BORAGE and Healthy Skin
Dr. Dennis T Sepp
,  published in Les Nouvelles Esthetiques

Dr. Dennis T. Sepp is a PhD chemist with a degree from the University of California at Santa Barbara. He has taught Chemistry at the University level and has conducted research in medicinal chemistry. He is the owner and formulator for ShiKai Products and DiabetiCareLabs and continues to lecture and write about natural cosmetic formulations. Do you have a question?  e-mail him at: dts@shikai.com

Borage Oil is a little known secret for keeping your skin healthy. It is a natural oil that not only restores moisture and smoothness to dry and damaged skin, but can also provide relief to people who suffer from chronic skin disorders such as eczema and atopic dermatitis.

What is Borage Oil?

Borage, (borago officinalis) is a wildflower commonly called the "starflower". It is a relatively large plant (1.5 ft. tall) with star shaped bright blue flowers and is found wild in almost all parts of the world. It is a well known herb that has been recognized and used for over 1500 years. The Roman historian, Pliny, writes of the virtues of borage, and it is suspected that borage leaves, steeped in wine, were the mysterious Nepenthe elixir that Homer writes of which causes absolute forgetfulness when drunk. In the middle ages, borage leaves were commonly brewed into a medicinal tea.(1)

Today, the borage plant is grown and harvested not for its leaves and stems, but rather for the very valuable oil found in its seeds - borage oil. The great value of this oil is that it is the richest known source (24%) of an essential fatty acid called gamma- linolenic acid (GLA).

A Little Biochemistry

Our body is capable of naturally producing gamma-linolenic acid. In order to do so, it must have linoleic acid (LA) as its starting material. This is an essential fatty acid that our body is unable to make and we must ingest as part of our everyday diet. Fortunately, we get plenty of linoleic acid in our daily diet since it is commonly found in almost all edible vegetable oils. Once linoleic acid is ingested, it is acted upon by an enzyme called Delta-6- Desaturase (D6D) which biochemically converts LA into GLA . This is how we normally get our daily fix of GLA. Note the importance of the enzyme D6D - without it we would be deficient in GLA no matter how much linoleic acid we get in our diets. GLA is further converted, via a sequence of biochemical steps, into a very important compound called prostaglandin 1 (PG1), a key molecule for maintaining healthy skin. PG1 exhibits a potent anti-inflammatory effect on the skin and also is very effective in regulating water loss and protecting skin from injury and damage (2).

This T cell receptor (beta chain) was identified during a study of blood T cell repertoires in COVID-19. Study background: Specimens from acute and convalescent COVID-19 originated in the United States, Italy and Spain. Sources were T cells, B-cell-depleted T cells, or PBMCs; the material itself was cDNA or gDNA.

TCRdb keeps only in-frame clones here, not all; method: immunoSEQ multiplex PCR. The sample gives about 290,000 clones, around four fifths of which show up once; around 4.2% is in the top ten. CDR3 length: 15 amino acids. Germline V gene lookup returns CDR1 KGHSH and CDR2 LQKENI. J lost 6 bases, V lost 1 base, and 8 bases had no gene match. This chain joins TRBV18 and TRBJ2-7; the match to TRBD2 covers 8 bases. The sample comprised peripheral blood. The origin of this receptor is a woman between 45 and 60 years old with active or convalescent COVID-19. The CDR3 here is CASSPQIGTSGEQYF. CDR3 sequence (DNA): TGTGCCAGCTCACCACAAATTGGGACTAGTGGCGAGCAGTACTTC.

The D6D enzyme is often referred to as a "lazy" enzyme. That is to say, it can be slow in doing its job, and under some conditions may actually be impaired. People with skin disorders such as eczema, atopic dermatitis, and psoriasis show increased levels of linoleic acid with a simultaneous decrease in gamma-linolenic acid (3). This evidence strongly suggests a reduction in the activity of the D6D enzyme. As a consequence, the resulting decrease in the synthesis of PG1 may be responsible for the characteristic dry skin and transepidermal water loss observed in these people. It is here that the importance of borage oil with its rich source of gamma-linolenic acid becomes evident. Used as a dietary supplement or even applied topically, borage oil can circumvent a "lazy" or impaired D6D enzyme by supplying the body directly with GLA and thus allowing the production of normal levels of PG1.

Borage Oil in your Diet and on your Skin

Several recent studies indicate that borage oil taken orally increases PG1 levels in the skin and suppresses chronic inflammation (4,5,6,7). Evidence from animal studies indicates that skin disorders associated with fatty acid imbalances can be corrected through dietary inclusion of borage oil. Similar research with humans has confirmed these findings (8,9). In fact, a recent study (10) has shown that dietary supplementation of borage oil for patients with skin disorders can result in direct improvement in the condition of their skin.

Not only is borage oil excellent for your skin when taken internally, but there is also more than enough evidence showing that, when applied topically to your skin, borage oil has the same positive effects on clearing up various skin disorders (11,12).

A very interesting experiment measured the effects of skin creams containing borage oil on dry or damaged skin (13). Twenty healthy subjects who had either dry (but otherwise normal skin) or had surfactant induced dry, scaly skin were tested over 14 days. Results indicated that the cream containing the borage oil was superior in restoring moisture and smoothness to both the dry skin as well as the surfactant damaged skin. This experiment was interpreted as strong evidence that borage oil plays an important role in restoring the intracellular moisture barrier of adult skin which is either chronically dry or has been environmentally damaged.